One of my favorite things about books is how enjoyable it is to share them with others. I firmly believe that a book recommendation is one of the easiest, but most rewarding gifts you can give another person. So, I’d like to start my first entry of this week of books with a thank you to my cousin who shared “Wonder” with me.
If you Google “Wonder” the powers that be will tell you it’s a children’s novel, and for some people that will be enough to look past it for more “mature” literature. That would be a real shame.
“Wonder” is about children, yes, truly remarkable children, but to restrict its audience to children seems like a real waste. The moral of this story is one we could all use at any age.
As the title of this post implies, the central theme of “Wonder” is not judging a book by its cover. But I have to say, in the literal sense, this book’s insides are just as splendid as its beautiful cover art.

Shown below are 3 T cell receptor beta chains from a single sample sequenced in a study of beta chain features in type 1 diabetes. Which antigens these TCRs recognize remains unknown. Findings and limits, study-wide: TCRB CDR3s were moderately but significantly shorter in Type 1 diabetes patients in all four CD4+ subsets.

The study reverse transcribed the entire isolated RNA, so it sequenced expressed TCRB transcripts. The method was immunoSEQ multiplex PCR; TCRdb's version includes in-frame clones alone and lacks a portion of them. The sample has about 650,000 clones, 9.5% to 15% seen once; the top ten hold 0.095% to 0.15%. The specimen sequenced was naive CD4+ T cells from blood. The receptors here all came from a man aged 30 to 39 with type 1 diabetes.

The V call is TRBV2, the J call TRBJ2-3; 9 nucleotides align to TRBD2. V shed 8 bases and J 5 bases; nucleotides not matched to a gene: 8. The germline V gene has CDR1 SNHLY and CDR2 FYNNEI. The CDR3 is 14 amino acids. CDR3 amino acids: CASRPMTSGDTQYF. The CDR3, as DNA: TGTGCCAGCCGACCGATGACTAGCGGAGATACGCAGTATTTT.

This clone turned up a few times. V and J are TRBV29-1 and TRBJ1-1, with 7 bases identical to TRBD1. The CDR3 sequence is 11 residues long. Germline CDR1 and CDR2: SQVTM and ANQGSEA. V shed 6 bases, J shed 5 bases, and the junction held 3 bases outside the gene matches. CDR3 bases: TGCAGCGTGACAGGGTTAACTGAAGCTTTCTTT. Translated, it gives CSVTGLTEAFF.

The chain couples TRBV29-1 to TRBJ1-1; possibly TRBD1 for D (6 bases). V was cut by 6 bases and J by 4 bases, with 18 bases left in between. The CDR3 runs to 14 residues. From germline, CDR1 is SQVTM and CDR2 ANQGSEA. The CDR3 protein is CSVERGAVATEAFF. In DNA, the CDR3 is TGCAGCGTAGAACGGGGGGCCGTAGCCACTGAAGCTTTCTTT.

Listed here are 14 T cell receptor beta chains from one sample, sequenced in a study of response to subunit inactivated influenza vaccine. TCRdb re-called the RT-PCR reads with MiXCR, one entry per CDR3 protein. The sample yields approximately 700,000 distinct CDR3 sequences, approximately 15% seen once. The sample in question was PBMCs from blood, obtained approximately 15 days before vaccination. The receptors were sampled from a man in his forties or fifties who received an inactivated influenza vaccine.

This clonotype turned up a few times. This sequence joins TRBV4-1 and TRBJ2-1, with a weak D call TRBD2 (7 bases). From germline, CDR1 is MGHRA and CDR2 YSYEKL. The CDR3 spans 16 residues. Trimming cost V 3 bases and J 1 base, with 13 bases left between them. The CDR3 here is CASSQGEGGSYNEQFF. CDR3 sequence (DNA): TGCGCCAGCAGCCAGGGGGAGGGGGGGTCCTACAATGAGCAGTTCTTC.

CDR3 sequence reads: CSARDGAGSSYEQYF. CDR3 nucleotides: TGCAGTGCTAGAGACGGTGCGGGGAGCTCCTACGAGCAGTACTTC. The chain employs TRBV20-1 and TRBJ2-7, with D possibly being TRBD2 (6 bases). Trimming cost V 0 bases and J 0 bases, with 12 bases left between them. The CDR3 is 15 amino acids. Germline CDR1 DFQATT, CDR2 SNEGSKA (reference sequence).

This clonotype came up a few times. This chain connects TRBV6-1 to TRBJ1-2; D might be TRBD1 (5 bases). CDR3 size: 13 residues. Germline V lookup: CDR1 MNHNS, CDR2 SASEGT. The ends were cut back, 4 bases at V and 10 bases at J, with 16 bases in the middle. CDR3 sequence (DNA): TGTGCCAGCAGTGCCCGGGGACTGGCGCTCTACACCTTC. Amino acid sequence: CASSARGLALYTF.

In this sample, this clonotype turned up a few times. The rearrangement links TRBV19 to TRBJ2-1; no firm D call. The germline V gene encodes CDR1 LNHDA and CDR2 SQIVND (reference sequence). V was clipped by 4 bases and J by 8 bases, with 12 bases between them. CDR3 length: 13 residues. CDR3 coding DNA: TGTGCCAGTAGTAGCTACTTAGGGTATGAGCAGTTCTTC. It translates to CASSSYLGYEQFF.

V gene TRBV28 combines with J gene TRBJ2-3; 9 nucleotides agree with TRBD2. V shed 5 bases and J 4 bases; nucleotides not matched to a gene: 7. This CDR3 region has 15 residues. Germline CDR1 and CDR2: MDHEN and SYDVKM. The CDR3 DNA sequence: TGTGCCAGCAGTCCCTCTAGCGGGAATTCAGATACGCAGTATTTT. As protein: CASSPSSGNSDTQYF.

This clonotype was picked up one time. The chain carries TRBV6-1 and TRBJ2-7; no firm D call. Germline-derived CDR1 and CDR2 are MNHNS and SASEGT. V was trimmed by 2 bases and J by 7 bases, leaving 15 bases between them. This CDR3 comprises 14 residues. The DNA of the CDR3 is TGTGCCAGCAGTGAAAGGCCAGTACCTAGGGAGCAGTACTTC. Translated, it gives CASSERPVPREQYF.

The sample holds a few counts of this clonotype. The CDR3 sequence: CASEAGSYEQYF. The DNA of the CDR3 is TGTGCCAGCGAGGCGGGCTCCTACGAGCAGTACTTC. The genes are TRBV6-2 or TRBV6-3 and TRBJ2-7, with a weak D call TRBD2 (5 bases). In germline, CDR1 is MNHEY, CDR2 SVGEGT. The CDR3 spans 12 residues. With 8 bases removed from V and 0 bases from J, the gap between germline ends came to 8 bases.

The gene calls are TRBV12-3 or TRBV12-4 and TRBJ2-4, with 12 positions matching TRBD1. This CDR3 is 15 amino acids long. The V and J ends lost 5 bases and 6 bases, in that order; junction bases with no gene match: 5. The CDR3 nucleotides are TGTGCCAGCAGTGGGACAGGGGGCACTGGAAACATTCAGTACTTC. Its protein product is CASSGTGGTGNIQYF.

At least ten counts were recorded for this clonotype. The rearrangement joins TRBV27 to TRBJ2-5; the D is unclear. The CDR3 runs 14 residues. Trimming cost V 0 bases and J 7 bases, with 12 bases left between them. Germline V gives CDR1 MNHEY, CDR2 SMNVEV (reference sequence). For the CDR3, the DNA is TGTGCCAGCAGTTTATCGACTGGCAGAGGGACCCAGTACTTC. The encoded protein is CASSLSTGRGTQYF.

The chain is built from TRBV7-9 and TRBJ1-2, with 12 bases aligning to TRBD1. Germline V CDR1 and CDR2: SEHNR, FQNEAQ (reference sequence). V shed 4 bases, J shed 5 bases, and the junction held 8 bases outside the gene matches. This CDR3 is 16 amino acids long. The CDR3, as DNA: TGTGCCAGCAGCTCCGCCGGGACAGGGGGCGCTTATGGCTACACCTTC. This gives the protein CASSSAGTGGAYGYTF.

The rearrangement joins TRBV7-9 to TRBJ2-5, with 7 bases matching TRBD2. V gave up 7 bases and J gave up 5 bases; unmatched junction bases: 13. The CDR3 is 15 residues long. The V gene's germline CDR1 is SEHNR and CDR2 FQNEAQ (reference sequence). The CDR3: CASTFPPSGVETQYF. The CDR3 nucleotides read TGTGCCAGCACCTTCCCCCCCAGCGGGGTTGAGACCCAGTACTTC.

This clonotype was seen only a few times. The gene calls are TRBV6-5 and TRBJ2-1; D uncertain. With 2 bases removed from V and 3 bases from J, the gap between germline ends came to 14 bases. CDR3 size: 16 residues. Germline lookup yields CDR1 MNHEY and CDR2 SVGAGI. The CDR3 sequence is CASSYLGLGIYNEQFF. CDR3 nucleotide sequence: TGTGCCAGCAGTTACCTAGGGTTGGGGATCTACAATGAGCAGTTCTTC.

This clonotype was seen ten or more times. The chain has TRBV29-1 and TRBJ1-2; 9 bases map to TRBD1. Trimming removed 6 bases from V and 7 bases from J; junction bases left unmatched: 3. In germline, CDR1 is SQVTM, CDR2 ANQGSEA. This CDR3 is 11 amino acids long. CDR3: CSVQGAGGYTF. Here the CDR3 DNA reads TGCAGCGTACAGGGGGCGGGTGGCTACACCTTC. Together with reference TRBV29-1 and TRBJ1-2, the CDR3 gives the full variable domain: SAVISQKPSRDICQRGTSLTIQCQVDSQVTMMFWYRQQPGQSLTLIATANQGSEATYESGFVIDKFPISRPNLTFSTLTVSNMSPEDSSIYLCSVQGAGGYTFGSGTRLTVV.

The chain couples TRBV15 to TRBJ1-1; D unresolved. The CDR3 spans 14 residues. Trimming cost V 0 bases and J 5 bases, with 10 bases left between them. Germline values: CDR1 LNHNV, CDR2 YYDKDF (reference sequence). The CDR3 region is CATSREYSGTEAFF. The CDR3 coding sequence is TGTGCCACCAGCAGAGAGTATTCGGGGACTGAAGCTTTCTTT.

“Wonder” is the story of Auggie, a ten-year-old boy who was born with a rare facial deformity. The book follows his struggles (utterly heartbreaking at times) as he moves from homeschool to middle school. It’s a rough reminder of how isolating being different can be. But of course, the lesson learned is how our differences are what make us strong, special, and our unique fabulous selves.
I don’t doubt that the movie, starring Julia Roberts, Owen Wilson, Daveed Diggs, and Mandy Patinkin, among others, will be fabulous, but this book is worth a read before it hits the big screen. You’ll laugh, you’ll cry, you’ll wonder.